It’s hard to know when to start the clock ticking on modern public health, because every innovation—from quarantine to modern sewers to the stains that helped make modern microbiology possible—can be said to stem from previous ones. Instead, let us engage in a different and less obvious exercise: linking together an exploration of the roots of international health with one that looks at the way in which subjects (under others’ authority without autonomy), if they are lucky enough, become citizens (with rights and responsibilities to the state). When Foucault writes of “biopower,”[ii] he illuminates our understanding of modern obsessions with the body as subject and citizen, showing us how knowledge-power (of medicine and of public health) transforms human life through mechanisms of control at the level of both the individual and population. Paul Rabinow’s term “biosociality”[iii] casts light on the links between biology and identity—for example, the redefinitions of self and social identity spurred by new genetic testing capabilities (hence his book French DNA[iv]). Adriana Petryna uses the term “biocitizenship”[v] to look at ways in which access to medical care and other limited social goods mediates the relationship of citizens to the state.[vi] It is this notion of biocitizenship that we wish to interrogate in the context of global health, colonial medicine, and history.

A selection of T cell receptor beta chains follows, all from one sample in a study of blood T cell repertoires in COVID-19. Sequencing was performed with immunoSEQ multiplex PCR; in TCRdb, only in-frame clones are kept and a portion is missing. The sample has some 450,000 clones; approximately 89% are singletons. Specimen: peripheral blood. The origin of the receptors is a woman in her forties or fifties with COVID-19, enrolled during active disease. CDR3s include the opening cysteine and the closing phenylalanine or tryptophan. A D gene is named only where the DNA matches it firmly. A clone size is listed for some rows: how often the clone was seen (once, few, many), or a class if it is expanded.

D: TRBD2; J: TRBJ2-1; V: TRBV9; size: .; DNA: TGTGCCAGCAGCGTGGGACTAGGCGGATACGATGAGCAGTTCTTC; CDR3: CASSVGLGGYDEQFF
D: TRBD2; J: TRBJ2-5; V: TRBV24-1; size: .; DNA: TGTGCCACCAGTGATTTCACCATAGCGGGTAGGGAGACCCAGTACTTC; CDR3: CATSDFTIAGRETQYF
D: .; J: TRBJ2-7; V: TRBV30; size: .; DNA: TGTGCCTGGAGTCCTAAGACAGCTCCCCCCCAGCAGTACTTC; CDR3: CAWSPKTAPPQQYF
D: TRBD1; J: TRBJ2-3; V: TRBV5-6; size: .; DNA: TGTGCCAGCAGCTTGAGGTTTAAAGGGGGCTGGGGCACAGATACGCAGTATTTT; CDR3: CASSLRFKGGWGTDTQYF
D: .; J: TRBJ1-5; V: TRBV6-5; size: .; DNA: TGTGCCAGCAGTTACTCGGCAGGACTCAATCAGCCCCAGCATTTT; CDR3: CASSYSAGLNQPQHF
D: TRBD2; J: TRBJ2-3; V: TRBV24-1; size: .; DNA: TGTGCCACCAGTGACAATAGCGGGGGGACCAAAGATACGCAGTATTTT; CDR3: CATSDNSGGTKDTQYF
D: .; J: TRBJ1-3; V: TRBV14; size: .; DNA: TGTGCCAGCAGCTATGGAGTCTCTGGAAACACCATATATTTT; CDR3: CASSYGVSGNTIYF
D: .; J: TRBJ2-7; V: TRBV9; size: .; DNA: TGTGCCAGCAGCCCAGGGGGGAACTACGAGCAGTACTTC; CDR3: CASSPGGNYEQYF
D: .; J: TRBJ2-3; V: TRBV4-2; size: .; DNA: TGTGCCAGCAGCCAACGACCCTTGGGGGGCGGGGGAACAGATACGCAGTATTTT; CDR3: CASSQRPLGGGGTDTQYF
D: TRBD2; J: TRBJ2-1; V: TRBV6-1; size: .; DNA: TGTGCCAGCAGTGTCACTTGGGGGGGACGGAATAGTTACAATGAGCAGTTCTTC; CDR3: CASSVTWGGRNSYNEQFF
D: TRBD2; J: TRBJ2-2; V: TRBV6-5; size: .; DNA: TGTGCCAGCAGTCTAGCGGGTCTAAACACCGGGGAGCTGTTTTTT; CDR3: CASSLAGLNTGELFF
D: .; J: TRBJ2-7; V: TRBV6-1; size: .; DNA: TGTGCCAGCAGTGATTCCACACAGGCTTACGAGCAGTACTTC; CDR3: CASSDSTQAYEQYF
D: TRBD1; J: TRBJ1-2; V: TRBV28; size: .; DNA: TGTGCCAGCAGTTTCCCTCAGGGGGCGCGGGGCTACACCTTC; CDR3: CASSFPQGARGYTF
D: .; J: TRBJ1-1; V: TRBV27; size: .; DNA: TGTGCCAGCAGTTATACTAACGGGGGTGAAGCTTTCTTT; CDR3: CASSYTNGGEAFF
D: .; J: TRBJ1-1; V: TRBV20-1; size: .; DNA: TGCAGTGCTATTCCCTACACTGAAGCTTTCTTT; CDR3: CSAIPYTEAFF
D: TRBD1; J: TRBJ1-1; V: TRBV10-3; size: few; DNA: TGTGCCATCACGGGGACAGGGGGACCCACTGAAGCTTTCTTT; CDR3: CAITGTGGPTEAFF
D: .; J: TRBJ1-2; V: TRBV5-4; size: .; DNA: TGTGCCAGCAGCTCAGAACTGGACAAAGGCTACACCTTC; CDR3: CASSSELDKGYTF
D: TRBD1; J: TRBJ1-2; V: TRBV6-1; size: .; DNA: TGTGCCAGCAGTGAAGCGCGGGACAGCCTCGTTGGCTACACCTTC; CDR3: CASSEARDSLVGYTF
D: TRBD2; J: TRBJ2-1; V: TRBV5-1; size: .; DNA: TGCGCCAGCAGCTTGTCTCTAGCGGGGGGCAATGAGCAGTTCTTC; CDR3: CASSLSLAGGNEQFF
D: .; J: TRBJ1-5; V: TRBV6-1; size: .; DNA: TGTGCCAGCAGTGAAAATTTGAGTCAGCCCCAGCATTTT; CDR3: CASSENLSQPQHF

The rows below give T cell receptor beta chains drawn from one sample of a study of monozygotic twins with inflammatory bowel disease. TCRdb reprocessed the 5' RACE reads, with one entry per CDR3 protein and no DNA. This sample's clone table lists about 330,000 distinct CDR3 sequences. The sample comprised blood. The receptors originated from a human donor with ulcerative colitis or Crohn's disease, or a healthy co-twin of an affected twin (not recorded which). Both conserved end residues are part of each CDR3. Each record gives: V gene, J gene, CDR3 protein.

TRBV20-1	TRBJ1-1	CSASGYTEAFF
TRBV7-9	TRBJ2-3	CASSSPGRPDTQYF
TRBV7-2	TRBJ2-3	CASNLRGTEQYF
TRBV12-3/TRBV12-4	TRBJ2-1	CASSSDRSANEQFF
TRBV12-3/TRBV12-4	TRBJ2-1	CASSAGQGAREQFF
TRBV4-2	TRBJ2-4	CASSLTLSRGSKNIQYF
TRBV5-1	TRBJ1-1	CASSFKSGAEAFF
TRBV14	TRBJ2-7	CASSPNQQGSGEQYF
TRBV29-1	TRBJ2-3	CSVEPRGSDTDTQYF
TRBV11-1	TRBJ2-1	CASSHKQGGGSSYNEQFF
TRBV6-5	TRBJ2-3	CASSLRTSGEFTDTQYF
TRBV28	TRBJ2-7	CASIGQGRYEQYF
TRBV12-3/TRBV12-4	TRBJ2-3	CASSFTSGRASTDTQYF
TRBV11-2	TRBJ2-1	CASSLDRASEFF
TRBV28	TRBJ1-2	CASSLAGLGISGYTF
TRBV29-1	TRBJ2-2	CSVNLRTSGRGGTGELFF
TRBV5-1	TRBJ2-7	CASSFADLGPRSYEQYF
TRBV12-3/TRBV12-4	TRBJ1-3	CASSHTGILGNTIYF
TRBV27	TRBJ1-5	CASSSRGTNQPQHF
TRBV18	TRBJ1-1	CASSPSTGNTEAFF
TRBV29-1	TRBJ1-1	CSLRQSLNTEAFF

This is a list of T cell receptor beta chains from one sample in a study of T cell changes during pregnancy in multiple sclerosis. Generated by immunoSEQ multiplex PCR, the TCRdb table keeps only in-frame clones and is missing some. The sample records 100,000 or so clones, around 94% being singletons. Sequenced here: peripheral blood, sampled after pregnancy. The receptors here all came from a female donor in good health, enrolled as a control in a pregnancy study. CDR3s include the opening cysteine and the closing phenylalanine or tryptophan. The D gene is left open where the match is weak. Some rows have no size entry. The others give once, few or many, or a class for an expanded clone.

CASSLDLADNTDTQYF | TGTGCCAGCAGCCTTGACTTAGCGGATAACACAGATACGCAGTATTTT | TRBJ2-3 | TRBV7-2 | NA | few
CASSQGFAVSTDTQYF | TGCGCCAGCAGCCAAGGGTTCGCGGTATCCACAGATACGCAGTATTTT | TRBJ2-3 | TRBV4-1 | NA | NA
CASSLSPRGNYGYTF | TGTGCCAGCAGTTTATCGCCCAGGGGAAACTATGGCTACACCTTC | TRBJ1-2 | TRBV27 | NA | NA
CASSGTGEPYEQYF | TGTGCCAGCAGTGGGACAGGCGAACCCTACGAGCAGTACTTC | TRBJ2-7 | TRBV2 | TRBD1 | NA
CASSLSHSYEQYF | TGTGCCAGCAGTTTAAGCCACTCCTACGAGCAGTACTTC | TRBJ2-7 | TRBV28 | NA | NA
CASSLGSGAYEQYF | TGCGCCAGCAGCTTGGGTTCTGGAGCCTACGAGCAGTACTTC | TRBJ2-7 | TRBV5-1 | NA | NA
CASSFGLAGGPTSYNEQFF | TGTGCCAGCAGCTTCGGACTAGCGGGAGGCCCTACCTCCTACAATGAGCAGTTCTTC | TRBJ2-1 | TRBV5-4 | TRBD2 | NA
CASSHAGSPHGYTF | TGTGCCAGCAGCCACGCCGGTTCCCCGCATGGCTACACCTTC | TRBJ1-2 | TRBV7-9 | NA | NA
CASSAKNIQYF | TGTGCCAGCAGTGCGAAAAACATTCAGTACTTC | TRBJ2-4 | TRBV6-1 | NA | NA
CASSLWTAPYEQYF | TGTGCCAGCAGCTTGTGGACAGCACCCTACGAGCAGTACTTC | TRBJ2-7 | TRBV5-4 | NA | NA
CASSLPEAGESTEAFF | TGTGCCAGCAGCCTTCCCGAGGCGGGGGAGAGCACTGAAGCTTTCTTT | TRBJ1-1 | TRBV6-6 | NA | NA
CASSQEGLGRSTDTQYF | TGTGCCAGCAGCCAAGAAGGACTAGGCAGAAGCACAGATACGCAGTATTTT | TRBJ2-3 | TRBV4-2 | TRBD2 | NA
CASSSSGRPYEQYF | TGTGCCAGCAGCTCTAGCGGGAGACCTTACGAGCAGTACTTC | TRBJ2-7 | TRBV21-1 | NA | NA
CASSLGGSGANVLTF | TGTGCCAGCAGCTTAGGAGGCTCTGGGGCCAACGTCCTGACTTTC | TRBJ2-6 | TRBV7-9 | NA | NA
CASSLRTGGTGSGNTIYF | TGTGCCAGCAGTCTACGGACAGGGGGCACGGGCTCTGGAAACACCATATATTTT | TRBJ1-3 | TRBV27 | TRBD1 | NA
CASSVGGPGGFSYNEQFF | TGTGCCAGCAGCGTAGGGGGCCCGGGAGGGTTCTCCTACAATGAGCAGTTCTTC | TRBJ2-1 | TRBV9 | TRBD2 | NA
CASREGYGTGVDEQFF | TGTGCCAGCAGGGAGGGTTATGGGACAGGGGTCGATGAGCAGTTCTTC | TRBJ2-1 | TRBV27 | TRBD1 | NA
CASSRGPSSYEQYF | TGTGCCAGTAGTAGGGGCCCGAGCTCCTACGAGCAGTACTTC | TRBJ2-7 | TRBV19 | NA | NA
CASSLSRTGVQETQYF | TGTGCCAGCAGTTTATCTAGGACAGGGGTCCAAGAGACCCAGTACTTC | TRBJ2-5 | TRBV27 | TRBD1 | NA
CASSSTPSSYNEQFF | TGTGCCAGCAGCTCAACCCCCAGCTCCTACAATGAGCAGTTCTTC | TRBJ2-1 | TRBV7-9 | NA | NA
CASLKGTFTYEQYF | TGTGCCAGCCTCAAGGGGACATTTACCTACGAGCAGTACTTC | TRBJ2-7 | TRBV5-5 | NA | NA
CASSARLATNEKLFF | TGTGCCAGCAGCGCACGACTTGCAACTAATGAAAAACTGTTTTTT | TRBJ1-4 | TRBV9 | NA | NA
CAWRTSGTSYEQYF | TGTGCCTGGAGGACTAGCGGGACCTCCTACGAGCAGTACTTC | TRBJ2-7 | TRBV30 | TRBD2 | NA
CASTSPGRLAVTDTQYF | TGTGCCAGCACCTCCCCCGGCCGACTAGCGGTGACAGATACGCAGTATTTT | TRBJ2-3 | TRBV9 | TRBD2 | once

Whether we look in the past or the present, we’ll see continuities. Thus is today’s “global health” the vigorous child of international health, which was itself begat by colonial enterprises large and small. Although historians of public health will reach back to maritime trade and efforts, usually fruitless, to contain plagues,[vii] colonial aspirations were often the crucible of transregional efforts to improve health in order to reach other, usually extractive, goals. For some, the global era was unleashed not in the 20th century but rather at the close of the 15th: how else to understand efforts to protect property, including human property, in Europe’s first New World colonies?

Slaves, citizens, and notions of rights

We will speak of the French colony of Saint-Domingue, with which we have some familiarity and what would prove to be the most productive slave colony in the world. Haiti, as it’s now called, is a very important example of how subjects—not yet citizens—came to be regarded as investments. That is the key to international health in this era: understanding that international and public health were being advanced through, and because of, commercial interests.